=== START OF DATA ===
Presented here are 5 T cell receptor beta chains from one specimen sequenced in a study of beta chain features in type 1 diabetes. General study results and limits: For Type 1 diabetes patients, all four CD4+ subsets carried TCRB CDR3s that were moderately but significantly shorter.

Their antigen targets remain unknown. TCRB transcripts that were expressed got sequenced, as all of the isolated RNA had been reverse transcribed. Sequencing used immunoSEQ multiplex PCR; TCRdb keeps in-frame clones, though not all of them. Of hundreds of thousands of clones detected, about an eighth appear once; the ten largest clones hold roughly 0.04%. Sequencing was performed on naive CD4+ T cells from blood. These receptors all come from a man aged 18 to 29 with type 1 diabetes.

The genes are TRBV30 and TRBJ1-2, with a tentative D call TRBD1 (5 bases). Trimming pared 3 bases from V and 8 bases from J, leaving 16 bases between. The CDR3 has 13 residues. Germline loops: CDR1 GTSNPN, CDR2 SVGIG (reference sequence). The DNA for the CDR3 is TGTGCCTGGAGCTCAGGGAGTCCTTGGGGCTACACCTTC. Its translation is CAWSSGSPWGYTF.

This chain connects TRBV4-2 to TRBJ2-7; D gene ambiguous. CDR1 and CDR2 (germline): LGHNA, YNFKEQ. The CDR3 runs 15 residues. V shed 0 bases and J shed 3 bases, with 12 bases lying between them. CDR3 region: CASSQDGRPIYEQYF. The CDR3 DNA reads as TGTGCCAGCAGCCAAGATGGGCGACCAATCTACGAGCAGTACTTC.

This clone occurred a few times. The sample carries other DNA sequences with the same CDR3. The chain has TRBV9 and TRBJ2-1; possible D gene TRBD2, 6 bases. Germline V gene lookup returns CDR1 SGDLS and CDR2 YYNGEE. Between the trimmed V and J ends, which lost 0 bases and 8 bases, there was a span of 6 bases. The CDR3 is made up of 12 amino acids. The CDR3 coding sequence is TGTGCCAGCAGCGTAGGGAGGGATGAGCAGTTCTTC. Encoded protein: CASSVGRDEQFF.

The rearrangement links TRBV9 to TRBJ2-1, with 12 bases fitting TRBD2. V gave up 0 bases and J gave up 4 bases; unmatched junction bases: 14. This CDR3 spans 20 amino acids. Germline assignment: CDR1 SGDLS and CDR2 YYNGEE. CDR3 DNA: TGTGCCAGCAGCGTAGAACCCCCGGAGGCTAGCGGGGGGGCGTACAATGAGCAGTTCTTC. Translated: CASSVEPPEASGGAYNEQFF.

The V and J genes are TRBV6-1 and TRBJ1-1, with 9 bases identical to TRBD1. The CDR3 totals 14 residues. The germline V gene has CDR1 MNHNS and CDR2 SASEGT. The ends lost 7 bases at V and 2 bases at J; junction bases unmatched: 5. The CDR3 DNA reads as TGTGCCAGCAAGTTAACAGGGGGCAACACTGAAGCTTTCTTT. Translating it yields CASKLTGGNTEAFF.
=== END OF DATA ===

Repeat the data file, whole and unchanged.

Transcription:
Presented here are 5 T cell receptor beta chains from one specimen sequenced in a study of beta chain features in type 1 diabetes. General study results and limits: For Type 1 diabetes patients, all four CD4+ subsets carried TCRB CDR3s that were moderately but significantly shorter.

Their antigen targets remain unknown. TCRB transcripts that were expressed got sequenced, as all of the isolated RNA had been reverse transcribed. Sequencing used immunoSEQ multiplex PCR; TCRdb keeps in-frame clones, though not all of them. Of hundreds of thousands of clones detected, about an eighth appear once; the ten largest clones hold roughly 0.04%. Sequencing was performed on naive CD4+ T cells from blood. These receptors all come from a man aged 18 to 29 with type 1 diabetes.

The genes are TRBV30 and TRBJ1-2, with a tentative D call TRBD1 (5 bases). Trimming pared 3 bases from V and 8 bases from J, leaving 16 bases between. The CDR3 has 13 residues. Germline loops: CDR1 GTSNPN, CDR2 SVGIG (reference sequence). The DNA for the CDR3 is TGTGCCTGGAGCTCAGGGAGTCCTTGGGGCTACACCTTC. Its translation is CAWSSGSPWGYTF.

This chain connects TRBV4-2 to TRBJ2-7; D gene ambiguous. CDR1 and CDR2 (germline): LGHNA, YNFKEQ. The CDR3 runs 15 residues. V shed 0 bases and J shed 3 bases, with 12 bases lying between them. CDR3 region: CASSQDGRPIYEQYF. The CDR3 DNA reads as TGTGCCAGCAGCCAAGATGGGCGACCAATCTACGAGCAGTACTTC.

This clone occurred a few times. The sample carries other DNA sequences with the same CDR3. The chain has TRBV9 and TRBJ2-1; possible D gene TRBD2, 6 bases. Germline V gene lookup returns CDR1 SGDLS and CDR2 YYNGEE. Between the trimmed V and J ends, which lost 0 bases and 8 bases, there was a span of 6 bases. The CDR3 is made up of 12 amino acids. The CDR3 coding sequence is TGTGCCAGCAGCGTAGGGAGGGATGAGCAGTTCTTC. Encoded protein: CASSVGRDEQFF.

The rearrangement links TRBV9 to TRBJ2-1, with 12 bases fitting TRBD2. V gave up 0 bases and J gave up 4 bases; unmatched junction bases: 14. This CDR3 spans 20 amino acids. Germline assignment: CDR1 SGDLS and CDR2 YYNGEE. CDR3 DNA: TGTGCCAGCAGCGTAGAACCCCCGGAGGCTAGCGGGGGGGCGTACAATGAGCAGTTCTTC. Translated: CASSVEPPEASGGAYNEQFF.

The V and J genes are TRBV6-1 and TRBJ1-1, with 9 bases identical to TRBD1. The CDR3 totals 14 residues. The germline V gene has CDR1 MNHNS and CDR2 SASEGT. The ends lost 7 bases at V and 2 bases at J; junction bases unmatched: 5. The CDR3 DNA reads as TGTGCCAGCAAGTTAACAGGGGGCAACACTGAAGCTTTCTTT. Translating it yields CASKLTGGNTEAFF.